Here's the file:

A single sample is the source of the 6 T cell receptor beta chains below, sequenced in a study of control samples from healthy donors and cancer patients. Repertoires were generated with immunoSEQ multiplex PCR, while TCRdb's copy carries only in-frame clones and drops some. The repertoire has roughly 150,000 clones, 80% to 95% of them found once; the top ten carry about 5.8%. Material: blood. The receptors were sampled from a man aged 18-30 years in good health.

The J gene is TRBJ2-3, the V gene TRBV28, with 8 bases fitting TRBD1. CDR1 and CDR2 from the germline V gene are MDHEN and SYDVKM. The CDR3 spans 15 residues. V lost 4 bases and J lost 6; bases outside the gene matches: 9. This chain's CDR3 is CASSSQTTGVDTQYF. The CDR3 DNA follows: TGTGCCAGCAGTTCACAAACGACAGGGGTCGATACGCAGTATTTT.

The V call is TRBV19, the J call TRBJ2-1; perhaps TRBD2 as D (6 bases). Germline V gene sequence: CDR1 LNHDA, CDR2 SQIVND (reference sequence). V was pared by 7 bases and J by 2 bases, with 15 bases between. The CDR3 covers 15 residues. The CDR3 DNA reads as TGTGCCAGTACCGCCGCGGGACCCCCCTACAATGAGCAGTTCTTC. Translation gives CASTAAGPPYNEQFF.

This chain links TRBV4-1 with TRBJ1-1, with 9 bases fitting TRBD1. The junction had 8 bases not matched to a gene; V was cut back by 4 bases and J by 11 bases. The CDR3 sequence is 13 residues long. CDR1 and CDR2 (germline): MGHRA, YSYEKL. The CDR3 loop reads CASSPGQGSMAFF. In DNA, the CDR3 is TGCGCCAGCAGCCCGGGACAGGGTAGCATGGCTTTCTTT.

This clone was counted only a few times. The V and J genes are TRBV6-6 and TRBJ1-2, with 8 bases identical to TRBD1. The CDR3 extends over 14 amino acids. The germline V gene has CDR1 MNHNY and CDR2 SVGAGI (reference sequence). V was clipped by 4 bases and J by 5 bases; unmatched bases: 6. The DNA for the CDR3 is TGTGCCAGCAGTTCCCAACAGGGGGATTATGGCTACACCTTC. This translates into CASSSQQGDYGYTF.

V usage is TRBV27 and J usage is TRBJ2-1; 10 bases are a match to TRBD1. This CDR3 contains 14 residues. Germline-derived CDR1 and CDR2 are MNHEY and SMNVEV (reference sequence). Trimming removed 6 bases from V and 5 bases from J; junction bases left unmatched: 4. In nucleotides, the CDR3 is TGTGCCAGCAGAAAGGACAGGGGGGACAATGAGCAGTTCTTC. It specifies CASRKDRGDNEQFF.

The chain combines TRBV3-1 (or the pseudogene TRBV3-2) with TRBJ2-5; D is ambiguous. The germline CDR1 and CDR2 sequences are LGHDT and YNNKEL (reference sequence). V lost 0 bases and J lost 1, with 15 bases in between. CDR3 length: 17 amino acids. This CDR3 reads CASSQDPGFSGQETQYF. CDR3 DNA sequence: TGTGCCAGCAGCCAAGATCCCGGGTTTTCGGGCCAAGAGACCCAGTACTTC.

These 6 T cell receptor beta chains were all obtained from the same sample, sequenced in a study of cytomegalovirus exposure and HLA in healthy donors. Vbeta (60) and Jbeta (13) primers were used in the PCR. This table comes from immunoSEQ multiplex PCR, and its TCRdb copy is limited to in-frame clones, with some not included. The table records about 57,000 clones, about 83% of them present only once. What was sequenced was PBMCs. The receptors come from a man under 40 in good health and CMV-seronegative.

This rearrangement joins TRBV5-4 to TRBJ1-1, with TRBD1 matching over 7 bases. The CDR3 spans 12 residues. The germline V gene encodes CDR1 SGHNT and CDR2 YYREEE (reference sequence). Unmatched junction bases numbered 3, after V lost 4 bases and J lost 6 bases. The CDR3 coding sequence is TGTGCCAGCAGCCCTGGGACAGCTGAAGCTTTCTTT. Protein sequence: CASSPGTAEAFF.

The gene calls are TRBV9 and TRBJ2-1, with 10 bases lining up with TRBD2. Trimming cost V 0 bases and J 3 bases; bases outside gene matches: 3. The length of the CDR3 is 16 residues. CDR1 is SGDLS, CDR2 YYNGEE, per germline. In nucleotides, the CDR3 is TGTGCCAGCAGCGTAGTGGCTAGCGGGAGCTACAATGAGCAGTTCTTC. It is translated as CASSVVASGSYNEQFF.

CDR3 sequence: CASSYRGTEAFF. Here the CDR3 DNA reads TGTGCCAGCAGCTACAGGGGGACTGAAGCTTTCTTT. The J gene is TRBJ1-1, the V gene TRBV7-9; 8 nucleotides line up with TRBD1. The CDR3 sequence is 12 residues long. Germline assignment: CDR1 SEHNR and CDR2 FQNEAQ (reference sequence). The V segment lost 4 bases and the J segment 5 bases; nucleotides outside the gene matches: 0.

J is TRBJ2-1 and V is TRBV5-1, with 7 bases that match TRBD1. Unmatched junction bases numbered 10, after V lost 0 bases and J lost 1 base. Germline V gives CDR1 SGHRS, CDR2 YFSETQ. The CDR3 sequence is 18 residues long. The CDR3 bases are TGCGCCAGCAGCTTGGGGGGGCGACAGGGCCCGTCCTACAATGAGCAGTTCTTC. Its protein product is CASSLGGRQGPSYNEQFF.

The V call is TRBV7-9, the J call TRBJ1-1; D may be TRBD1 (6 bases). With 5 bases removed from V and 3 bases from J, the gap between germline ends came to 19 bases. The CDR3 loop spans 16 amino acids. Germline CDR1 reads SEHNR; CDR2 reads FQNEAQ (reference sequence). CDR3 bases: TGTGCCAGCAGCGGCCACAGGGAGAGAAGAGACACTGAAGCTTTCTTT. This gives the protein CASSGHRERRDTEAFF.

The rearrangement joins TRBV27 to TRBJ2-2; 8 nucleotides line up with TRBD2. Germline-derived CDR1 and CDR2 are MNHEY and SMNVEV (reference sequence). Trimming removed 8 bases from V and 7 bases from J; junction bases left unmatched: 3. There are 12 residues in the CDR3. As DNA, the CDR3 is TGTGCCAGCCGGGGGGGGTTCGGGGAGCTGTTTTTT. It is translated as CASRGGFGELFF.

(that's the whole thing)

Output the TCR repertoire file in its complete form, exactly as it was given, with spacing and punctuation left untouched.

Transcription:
A single sample is the source of the 6 T cell receptor beta chains below, sequenced in a study of control samples from healthy donors and cancer patients. Repertoires were generated with immunoSEQ multiplex PCR, while TCRdb's copy carries only in-frame clones and drops some. The repertoire has roughly 150,000 clones, 80% to 95% of them found once; the top ten carry about 5.8%. Material: blood. The receptors were sampled from a man aged 18-30 years in good health.

The J gene is TRBJ2-3, the V gene TRBV28, with 8 bases fitting TRBD1. CDR1 and CDR2 from the germline V gene are MDHEN and SYDVKM. The CDR3 spans 15 residues. V lost 4 bases and J lost 6; bases outside the gene matches: 9. This chain's CDR3 is CASSSQTTGVDTQYF. The CDR3 DNA follows: TGTGCCAGCAGTTCACAAACGACAGGGGTCGATACGCAGTATTTT.

The V call is TRBV19, the J call TRBJ2-1; perhaps TRBD2 as D (6 bases). Germline V gene sequence: CDR1 LNHDA, CDR2 SQIVND (reference sequence). V was pared by 7 bases and J by 2 bases, with 15 bases between. The CDR3 covers 15 residues. The CDR3 DNA reads as TGTGCCAGTACCGCCGCGGGACCCCCCTACAATGAGCAGTTCTTC. Translation gives CASTAAGPPYNEQFF.

This chain links TRBV4-1 with TRBJ1-1, with 9 bases fitting TRBD1. The junction had 8 bases not matched to a gene; V was cut back by 4 bases and J by 11 bases. The CDR3 sequence is 13 residues long. CDR1 and CDR2 (germline): MGHRA, YSYEKL. The CDR3 loop reads CASSPGQGSMAFF. In DNA, the CDR3 is TGCGCCAGCAGCCCGGGACAGGGTAGCATGGCTTTCTTT.

This clone was counted only a few times. The V and J genes are TRBV6-6 and TRBJ1-2, with 8 bases identical to TRBD1. The CDR3 extends over 14 amino acids. The germline V gene has CDR1 MNHNY and CDR2 SVGAGI (reference sequence). V was clipped by 4 bases and J by 5 bases; unmatched bases: 6. The DNA for the CDR3 is TGTGCCAGCAGTTCCCAACAGGGGGATTATGGCTACACCTTC. This translates into CASSSQQGDYGYTF.

V usage is TRBV27 and J usage is TRBJ2-1; 10 bases are a match to TRBD1. This CDR3 contains 14 residues. Germline-derived CDR1 and CDR2 are MNHEY and SMNVEV (reference sequence). Trimming removed 6 bases from V and 5 bases from J; junction bases left unmatched: 4. In nucleotides, the CDR3 is TGTGCCAGCAGAAAGGACAGGGGGGACAATGAGCAGTTCTTC. It specifies CASRKDRGDNEQFF.

The chain combines TRBV3-1 (or the pseudogene TRBV3-2) with TRBJ2-5; D is ambiguous. The germline CDR1 and CDR2 sequences are LGHDT and YNNKEL (reference sequence). V lost 0 bases and J lost 1, with 15 bases in between. CDR3 length: 17 amino acids. This CDR3 reads CASSQDPGFSGQETQYF. CDR3 DNA sequence: TGTGCCAGCAGCCAAGATCCCGGGTTTTCGGGCCAAGAGACCCAGTACTTC.

These 6 T cell receptor beta chains were all obtained from the same sample, sequenced in a study of cytomegalovirus exposure and HLA in healthy donors. Vbeta (60) and Jbeta (13) primers were used in the PCR. This table comes from immunoSEQ multiplex PCR, and its TCRdb copy is limited to in-frame clones, with some not included. The table records about 57,000 clones, about 83% of them present only once. What was sequenced was PBMCs. The receptors come from a man under 40 in good health and CMV-seronegative.

This rearrangement joins TRBV5-4 to TRBJ1-1, with TRBD1 matching over 7 bases. The CDR3 spans 12 residues. The germline V gene encodes CDR1 SGHNT and CDR2 YYREEE (reference sequence). Unmatched junction bases numbered 3, after V lost 4 bases and J lost 6 bases. The CDR3 coding sequence is TGTGCCAGCAGCCCTGGGACAGCTGAAGCTTTCTTT. Protein sequence: CASSPGTAEAFF.

The gene calls are TRBV9 and TRBJ2-1, with 10 bases lining up with TRBD2. Trimming cost V 0 bases and J 3 bases; bases outside gene matches: 3. The length of the CDR3 is 16 residues. CDR1 is SGDLS, CDR2 YYNGEE, per germline. In nucleotides, the CDR3 is TGTGCCAGCAGCGTAGTGGCTAGCGGGAGCTACAATGAGCAGTTCTTC. It is translated as CASSVVASGSYNEQFF.

CDR3 sequence: CASSYRGTEAFF. Here the CDR3 DNA reads TGTGCCAGCAGCTACAGGGGGACTGAAGCTTTCTTT. The J gene is TRBJ1-1, the V gene TRBV7-9; 8 nucleotides line up with TRBD1. The CDR3 sequence is 12 residues long. Germline assignment: CDR1 SEHNR and CDR2 FQNEAQ (reference sequence). The V segment lost 4 bases and the J segment 5 bases; nucleotides outside the gene matches: 0.

J is TRBJ2-1 and V is TRBV5-1, with 7 bases that match TRBD1. Unmatched junction bases numbered 10, after V lost 0 bases and J lost 1 base. Germline V gives CDR1 SGHRS, CDR2 YFSETQ. The CDR3 sequence is 18 residues long. The CDR3 bases are TGCGCCAGCAGCTTGGGGGGGCGACAGGGCCCGTCCTACAATGAGCAGTTCTTC. Its protein product is CASSLGGRQGPSYNEQFF.

The V call is TRBV7-9, the J call TRBJ1-1; D may be TRBD1 (6 bases). With 5 bases removed from V and 3 bases from J, the gap between germline ends came to 19 bases. The CDR3 loop spans 16 amino acids. Germline CDR1 reads SEHNR; CDR2 reads FQNEAQ (reference sequence). CDR3 bases: TGTGCCAGCAGCGGCCACAGGGAGAGAAGAGACACTGAAGCTTTCTTT. This gives the protein CASSGHRERRDTEAFF.

The rearrangement joins TRBV27 to TRBJ2-2; 8 nucleotides line up with TRBD2. Germline-derived CDR1 and CDR2 are MNHEY and SMNVEV (reference sequence). Trimming removed 8 bases from V and 7 bases from J; junction bases left unmatched: 3. There are 12 residues in the CDR3. As DNA, the CDR3 is TGTGCCAGCCGGGGGGGGTTCGGGGAGCTGTTTTTT. It is translated as CASRGGFGELFF.